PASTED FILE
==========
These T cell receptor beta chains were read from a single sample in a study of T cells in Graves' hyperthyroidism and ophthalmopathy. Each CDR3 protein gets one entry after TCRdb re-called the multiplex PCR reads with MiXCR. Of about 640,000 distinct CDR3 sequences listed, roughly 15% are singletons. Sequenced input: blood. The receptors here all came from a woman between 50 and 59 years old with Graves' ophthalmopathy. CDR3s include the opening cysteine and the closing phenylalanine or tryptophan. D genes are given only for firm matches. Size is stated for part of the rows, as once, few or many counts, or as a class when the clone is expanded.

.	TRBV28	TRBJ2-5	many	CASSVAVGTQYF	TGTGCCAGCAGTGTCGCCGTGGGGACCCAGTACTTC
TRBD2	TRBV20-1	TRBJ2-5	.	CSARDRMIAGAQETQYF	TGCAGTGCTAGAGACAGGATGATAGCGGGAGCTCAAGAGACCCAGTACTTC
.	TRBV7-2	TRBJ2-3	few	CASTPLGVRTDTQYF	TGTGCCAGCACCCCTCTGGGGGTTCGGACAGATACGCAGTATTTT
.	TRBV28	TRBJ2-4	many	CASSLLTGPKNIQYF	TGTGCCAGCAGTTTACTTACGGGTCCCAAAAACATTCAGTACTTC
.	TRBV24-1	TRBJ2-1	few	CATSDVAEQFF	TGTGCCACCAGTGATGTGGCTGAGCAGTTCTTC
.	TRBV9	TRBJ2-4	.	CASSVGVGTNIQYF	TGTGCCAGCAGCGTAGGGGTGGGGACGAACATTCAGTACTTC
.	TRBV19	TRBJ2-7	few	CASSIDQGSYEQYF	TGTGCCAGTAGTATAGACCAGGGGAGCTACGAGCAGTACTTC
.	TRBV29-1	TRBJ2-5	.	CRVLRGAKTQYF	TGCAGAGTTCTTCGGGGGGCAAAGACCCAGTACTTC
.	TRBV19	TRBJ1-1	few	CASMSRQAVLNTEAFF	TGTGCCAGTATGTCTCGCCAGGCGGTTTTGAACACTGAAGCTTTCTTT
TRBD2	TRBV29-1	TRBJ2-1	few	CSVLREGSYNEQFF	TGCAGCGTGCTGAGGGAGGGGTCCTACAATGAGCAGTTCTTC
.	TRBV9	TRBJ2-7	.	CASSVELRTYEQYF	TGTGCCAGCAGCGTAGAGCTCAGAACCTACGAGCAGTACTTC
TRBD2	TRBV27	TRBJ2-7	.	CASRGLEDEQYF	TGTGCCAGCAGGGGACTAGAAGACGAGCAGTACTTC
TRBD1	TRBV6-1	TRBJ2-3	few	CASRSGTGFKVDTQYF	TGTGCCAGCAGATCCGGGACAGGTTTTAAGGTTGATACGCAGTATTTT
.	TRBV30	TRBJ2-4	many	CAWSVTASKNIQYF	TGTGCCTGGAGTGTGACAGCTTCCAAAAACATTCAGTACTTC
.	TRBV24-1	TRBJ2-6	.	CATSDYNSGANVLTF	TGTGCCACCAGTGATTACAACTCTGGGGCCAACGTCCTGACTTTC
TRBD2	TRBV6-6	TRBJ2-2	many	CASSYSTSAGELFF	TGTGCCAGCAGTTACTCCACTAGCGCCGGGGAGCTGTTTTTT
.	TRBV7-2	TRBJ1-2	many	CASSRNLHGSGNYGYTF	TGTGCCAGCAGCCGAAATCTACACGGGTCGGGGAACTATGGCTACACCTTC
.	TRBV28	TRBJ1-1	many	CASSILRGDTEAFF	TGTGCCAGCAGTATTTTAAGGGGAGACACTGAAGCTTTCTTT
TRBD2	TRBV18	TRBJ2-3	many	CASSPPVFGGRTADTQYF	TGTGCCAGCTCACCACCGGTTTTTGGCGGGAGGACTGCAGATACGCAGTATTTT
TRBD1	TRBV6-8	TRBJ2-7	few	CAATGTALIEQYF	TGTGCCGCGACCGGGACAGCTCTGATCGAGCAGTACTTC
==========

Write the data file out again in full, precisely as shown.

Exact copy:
These T cell receptor beta chains were read from a single sample in a study of T cells in Graves' hyperthyroidism and ophthalmopathy. Each CDR3 protein gets one entry after TCRdb re-called the multiplex PCR reads with MiXCR. Of about 640,000 distinct CDR3 sequences listed, roughly 15% are singletons. Sequenced input: blood. The receptors here all came from a woman between 50 and 59 years old with Graves' ophthalmopathy. CDR3s include the opening cysteine and the closing phenylalanine or tryptophan. D genes are given only for firm matches. Size is stated for part of the rows, as once, few or many counts, or as a class when the clone is expanded.

.	TRBV28	TRBJ2-5	many	CASSVAVGTQYF	TGTGCCAGCAGTGTCGCCGTGGGGACCCAGTACTTC
TRBD2	TRBV20-1	TRBJ2-5	.	CSARDRMIAGAQETQYF	TGCAGTGCTAGAGACAGGATGATAGCGGGAGCTCAAGAGACCCAGTACTTC
.	TRBV7-2	TRBJ2-3	few	CASTPLGVRTDTQYF	TGTGCCAGCACCCCTCTGGGGGTTCGGACAGATACGCAGTATTTT
.	TRBV28	TRBJ2-4	many	CASSLLTGPKNIQYF	TGTGCCAGCAGTTTACTTACGGGTCCCAAAAACATTCAGTACTTC
.	TRBV24-1	TRBJ2-1	few	CATSDVAEQFF	TGTGCCACCAGTGATGTGGCTGAGCAGTTCTTC
.	TRBV9	TRBJ2-4	.	CASSVGVGTNIQYF	TGTGCCAGCAGCGTAGGGGTGGGGACGAACATTCAGTACTTC
.	TRBV19	TRBJ2-7	few	CASSIDQGSYEQYF	TGTGCCAGTAGTATAGACCAGGGGAGCTACGAGCAGTACTTC
.	TRBV29-1	TRBJ2-5	.	CRVLRGAKTQYF	TGCAGAGTTCTTCGGGGGGCAAAGACCCAGTACTTC
.	TRBV19	TRBJ1-1	few	CASMSRQAVLNTEAFF	TGTGCCAGTATGTCTCGCCAGGCGGTTTTGAACACTGAAGCTTTCTTT
TRBD2	TRBV29-1	TRBJ2-1	few	CSVLREGSYNEQFF	TGCAGCGTGCTGAGGGAGGGGTCCTACAATGAGCAGTTCTTC
.	TRBV9	TRBJ2-7	.	CASSVELRTYEQYF	TGTGCCAGCAGCGTAGAGCTCAGAACCTACGAGCAGTACTTC
TRBD2	TRBV27	TRBJ2-7	.	CASRGLEDEQYF	TGTGCCAGCAGGGGACTAGAAGACGAGCAGTACTTC
TRBD1	TRBV6-1	TRBJ2-3	few	CASRSGTGFKVDTQYF	TGTGCCAGCAGATCCGGGACAGGTTTTAAGGTTGATACGCAGTATTTT
.	TRBV30	TRBJ2-4	many	CAWSVTASKNIQYF	TGTGCCTGGAGTGTGACAGCTTCCAAAAACATTCAGTACTTC
.	TRBV24-1	TRBJ2-6	.	CATSDYNSGANVLTF	TGTGCCACCAGTGATTACAACTCTGGGGCCAACGTCCTGACTTTC
TRBD2	TRBV6-6	TRBJ2-2	many	CASSYSTSAGELFF	TGTGCCAGCAGTTACTCCACTAGCGCCGGGGAGCTGTTTTTT
.	TRBV7-2	TRBJ1-2	many	CASSRNLHGSGNYGYTF	TGTGCCAGCAGCCGAAATCTACACGGGTCGGGGAACTATGGCTACACCTTC
.	TRBV28	TRBJ1-1	many	CASSILRGDTEAFF	TGTGCCAGCAGTATTTTAAGGGGAGACACTGAAGCTTTCTTT
TRBD2	TRBV18	TRBJ2-3	many	CASSPPVFGGRTADTQYF	TGTGCCAGCTCACCACCGGTTTTTGGCGGGAGGACTGCAGATACGCAGTATTTT
TRBD1	TRBV6-8	TRBJ2-7	few	CAATGTALIEQYF	TGTGCCGCGACCGGGACAGCTCTGATCGAGCAGTACTTC